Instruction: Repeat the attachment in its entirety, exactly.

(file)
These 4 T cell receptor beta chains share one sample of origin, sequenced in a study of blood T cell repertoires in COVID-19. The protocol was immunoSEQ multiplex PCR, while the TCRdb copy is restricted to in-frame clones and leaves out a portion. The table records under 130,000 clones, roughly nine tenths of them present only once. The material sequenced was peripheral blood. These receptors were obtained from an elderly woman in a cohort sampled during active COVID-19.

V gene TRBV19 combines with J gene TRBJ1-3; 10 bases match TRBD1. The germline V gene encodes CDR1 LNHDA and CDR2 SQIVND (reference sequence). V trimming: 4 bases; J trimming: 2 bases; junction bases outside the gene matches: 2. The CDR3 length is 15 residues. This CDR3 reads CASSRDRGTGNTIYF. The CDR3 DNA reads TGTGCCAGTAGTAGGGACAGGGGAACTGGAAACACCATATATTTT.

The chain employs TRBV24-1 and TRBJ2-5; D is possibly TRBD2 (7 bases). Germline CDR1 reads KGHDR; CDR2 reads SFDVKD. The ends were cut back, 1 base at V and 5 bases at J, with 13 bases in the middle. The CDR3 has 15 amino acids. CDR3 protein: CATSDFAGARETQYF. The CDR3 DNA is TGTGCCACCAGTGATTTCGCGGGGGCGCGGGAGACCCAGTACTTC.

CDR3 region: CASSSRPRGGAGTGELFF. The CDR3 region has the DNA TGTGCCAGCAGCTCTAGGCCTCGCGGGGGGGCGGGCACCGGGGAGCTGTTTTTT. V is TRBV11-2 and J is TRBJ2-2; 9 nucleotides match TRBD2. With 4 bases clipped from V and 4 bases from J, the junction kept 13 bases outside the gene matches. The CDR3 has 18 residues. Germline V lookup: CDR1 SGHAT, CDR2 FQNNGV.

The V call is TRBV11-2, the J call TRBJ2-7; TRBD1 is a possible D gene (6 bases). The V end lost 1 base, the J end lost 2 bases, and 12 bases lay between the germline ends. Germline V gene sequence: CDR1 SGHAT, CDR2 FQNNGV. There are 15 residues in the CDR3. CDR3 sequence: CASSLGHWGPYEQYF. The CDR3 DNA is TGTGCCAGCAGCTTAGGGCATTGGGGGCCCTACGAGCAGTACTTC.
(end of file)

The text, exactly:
These 4 T cell receptor beta chains share one sample of origin, sequenced in a study of blood T cell repertoires in COVID-19. The protocol was immunoSEQ multiplex PCR, while the TCRdb copy is restricted to in-frame clones and leaves out a portion. The table records under 130,000 clones, roughly nine tenths of them present only once. The material sequenced was peripheral blood. These receptors were obtained from an elderly woman in a cohort sampled during active COVID-19.

V gene TRBV19 combines with J gene TRBJ1-3; 10 bases match TRBD1. The germline V gene encodes CDR1 LNHDA and CDR2 SQIVND (reference sequence). V trimming: 4 bases; J trimming: 2 bases; junction bases outside the gene matches: 2. The CDR3 length is 15 residues. This CDR3 reads CASSRDRGTGNTIYF. The CDR3 DNA reads TGTGCCAGTAGTAGGGACAGGGGAACTGGAAACACCATATATTTT.

The chain employs TRBV24-1 and TRBJ2-5; D is possibly TRBD2 (7 bases). Germline CDR1 reads KGHDR; CDR2 reads SFDVKD. The ends were cut back, 1 base at V and 5 bases at J, with 13 bases in the middle. The CDR3 has 15 amino acids. CDR3 protein: CATSDFAGARETQYF. The CDR3 DNA is TGTGCCACCAGTGATTTCGCGGGGGCGCGGGAGACCCAGTACTTC.

CDR3 region: CASSSRPRGGAGTGELFF. The CDR3 region has the DNA TGTGCCAGCAGCTCTAGGCCTCGCGGGGGGGCGGGCACCGGGGAGCTGTTTTTT. V is TRBV11-2 and J is TRBJ2-2; 9 nucleotides match TRBD2. With 4 bases clipped from V and 4 bases from J, the junction kept 13 bases outside the gene matches. The CDR3 has 18 residues. Germline V lookup: CDR1 SGHAT, CDR2 FQNNGV.

The V call is TRBV11-2, the J call TRBJ2-7; TRBD1 is a possible D gene (6 bases). The V end lost 1 base, the J end lost 2 bases, and 12 bases lay between the germline ends. Germline V gene sequence: CDR1 SGHAT, CDR2 FQNNGV. There are 15 residues in the CDR3. CDR3 sequence: CASSLGHWGPYEQYF. The CDR3 DNA is TGTGCCAGCAGCTTAGGGCATTGGGGGCCCTACGAGCAGTACTTC.